I was home-schooled until the 3rd grade.  My mother was the best teacher I ever had.  Teaching came naturally to her, perhaps because her mother was a teacher (my grandmother taught at Litchfield High School in the 1940s and 50s).  My mother taught me to follow my own curiosity and teach myself whatever I wanted to learn.  Even when I attended public school, self-education was highly encouraged in my home.  This experience of self-education was one of the best gifts my parents gave me because it helped me have confidence in my own ability to find answers.

Of course the library was and is the best place to expand our minds.  This is one reason libraries have been known as “the people’s university”.  One section of the library has become a mini-university to me.  In the southeast corner of the newer building Ann Marie has developed quite a collection of the Great Courses audiobooks and DVDs.


What works the best for me is to pick one course, keep it in my car, and listen to it whenever I’m driving.  Even if it’s a short trip up the road I still learn little by little.  These courses are so well done that I have listened to the same one more than once, and even waited and replayed some of them for my husband while he was in the car.

The DVDs work well too because they are broken up into small sections so we watch one class per night, and they are surprisingly entertaining.  Our favorite DVD was Understanding the Universe, with Professor Alexei V. Filippenko. We call him “our friend Alex” because over the length of time that we took his class we grew to love him.  He is a great teacher in that he really helps you to understand what there is to know about the Universe in an entertaining way.  This course is comprised of 96 lectures on 16 disks, from what you can see with the naked eye to what we know about distant galaxies.  It takes quite some time to get through it all, but it is very absorbing.


The Teaching Company has very high standards for the professors that they choose to teach their college-level courses.  The credentials of the professors are absolutely outstanding.  They are award-winning experts in their field of study.  Here is the link to their website, if you would like to find out more information about them:  The Great Courses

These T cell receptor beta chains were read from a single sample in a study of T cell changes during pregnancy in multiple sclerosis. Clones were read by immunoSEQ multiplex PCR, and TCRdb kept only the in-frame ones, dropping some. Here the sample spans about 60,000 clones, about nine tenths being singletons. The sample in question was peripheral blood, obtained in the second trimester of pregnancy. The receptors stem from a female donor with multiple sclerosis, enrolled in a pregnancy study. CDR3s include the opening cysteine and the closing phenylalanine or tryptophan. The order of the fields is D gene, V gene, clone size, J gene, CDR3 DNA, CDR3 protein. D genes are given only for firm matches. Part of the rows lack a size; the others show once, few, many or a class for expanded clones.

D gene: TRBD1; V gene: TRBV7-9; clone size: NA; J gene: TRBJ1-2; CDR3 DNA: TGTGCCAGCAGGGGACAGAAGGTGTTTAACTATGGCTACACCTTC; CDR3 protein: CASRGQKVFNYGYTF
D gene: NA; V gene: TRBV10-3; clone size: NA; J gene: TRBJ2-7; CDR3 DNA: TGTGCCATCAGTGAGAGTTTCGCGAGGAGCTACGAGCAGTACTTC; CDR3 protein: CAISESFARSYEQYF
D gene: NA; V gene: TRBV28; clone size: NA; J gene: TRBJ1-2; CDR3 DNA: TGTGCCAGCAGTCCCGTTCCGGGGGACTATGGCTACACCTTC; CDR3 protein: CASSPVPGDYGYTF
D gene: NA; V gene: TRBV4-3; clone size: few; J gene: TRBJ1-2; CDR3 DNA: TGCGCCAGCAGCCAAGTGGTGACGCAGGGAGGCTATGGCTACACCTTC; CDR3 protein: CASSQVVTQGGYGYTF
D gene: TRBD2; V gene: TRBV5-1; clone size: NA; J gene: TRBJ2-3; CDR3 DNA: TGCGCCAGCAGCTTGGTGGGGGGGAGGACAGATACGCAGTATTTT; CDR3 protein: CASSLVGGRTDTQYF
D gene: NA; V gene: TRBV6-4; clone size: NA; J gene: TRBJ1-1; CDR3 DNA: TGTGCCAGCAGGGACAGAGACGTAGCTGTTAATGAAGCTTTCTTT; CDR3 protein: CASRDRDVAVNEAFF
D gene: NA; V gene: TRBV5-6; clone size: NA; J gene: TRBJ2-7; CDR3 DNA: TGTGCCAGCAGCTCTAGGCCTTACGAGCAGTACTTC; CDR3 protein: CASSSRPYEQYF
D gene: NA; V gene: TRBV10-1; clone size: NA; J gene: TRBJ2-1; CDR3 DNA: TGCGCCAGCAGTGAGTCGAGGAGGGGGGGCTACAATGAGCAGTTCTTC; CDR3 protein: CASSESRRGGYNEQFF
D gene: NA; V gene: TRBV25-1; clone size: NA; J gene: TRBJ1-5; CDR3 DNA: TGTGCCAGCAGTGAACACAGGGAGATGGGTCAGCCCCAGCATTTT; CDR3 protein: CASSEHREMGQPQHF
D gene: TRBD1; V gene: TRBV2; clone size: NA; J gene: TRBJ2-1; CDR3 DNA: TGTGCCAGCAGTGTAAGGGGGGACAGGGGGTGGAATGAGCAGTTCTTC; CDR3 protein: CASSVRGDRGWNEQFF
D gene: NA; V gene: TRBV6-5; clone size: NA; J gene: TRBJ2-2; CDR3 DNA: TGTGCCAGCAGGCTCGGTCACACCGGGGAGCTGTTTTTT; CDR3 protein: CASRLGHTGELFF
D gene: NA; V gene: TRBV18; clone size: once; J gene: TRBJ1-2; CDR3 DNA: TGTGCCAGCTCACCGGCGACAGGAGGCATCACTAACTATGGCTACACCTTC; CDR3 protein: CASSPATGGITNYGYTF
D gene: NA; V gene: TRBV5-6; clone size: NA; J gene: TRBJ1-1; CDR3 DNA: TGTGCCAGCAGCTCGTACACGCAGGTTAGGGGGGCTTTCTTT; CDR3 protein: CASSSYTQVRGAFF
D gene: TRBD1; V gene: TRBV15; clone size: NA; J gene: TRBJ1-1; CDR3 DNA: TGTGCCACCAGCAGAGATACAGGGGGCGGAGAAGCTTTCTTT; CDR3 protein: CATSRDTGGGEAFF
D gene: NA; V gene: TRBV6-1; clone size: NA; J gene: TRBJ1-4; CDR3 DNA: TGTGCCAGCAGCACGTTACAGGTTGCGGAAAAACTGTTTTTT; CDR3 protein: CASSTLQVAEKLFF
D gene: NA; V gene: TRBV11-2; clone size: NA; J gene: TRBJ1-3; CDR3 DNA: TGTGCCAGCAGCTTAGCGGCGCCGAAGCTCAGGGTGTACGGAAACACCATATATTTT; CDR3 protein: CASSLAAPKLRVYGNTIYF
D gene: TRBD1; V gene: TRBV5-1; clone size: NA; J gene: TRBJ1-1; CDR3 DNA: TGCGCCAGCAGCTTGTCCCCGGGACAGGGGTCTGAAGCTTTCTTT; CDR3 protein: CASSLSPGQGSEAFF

I have highlighted below a few that I found particularly interesting, but there are many different subjects to choose from:

Exploring the Roots of Religion:  Professor John R. Hale takes you through 36 lectures, detailing the archaelogical sites from the Neanderthals to the Dead Sea Scrolls.  He takes you to numerous ancient places and paints a picture of what life was like for our ancestors, and shows what we have collectively carried to our present day religions and faiths.

Origins of Life:  Robert M. Hazen, Ph.D. teaches 24 lectures on experiments and theories about where life came from.  He explains his studies of high-pressure organic synthesis as well as fossils and minerals, and ties it all together to create meaningful stories of our evolution.

Philosophy as a Guide to Living: Professor Stephen A. Erickson explains the philosophical thoughts of the past three hundred years, exploring all the questions and the attempts to answer the great question of the meaning of life.  His 24 lectures cover many great thinkers from Kant to Schopenhauer to Nietzsche to Camus.

The History of Ancient Egypt:  Robert Brier, Ph.D. was the first person (in 2000 years) to mummify a human cadaver.  Here he teaches 48 lectures on Egyptology, spanning the 3 kingdoms and 3000 years of Egyptian history.

How to Listen to and Understand Great Music:  Professor Robert Greenberg  teaches 48 lectures on the history and evolution of Western music in the religious and secular world.  He also teaches about composition and appreciation of the beauty of music.

Come browse our mini-university of the Great Courses.  OWL is the place to enjoy a lifetime of learning!

letterJ Jesse Lee Harmon is the bookkeeper at OWL and is currently singing the ABCs

Happiness in a Baby Book

I recently measured the happiness levels of my daily activities.  This is a practice I learned from Happier: Learn the Secrets to Daily Joy and Lasting Fulfillment by Tal Ben-Shahar.  I had been enlightened by this book a couple of years ago.  Since becoming a mother my daily life has drastically changed so I wanted to re-test myself.  Tal Ben-Shahar helps you measure the pleasure and meaning that you get from everything in your life, from the mundane to the special.  It  helped me understand the happiness I gain from unexpected sources such as doing laundry, washing dishes or writing blogs… 😉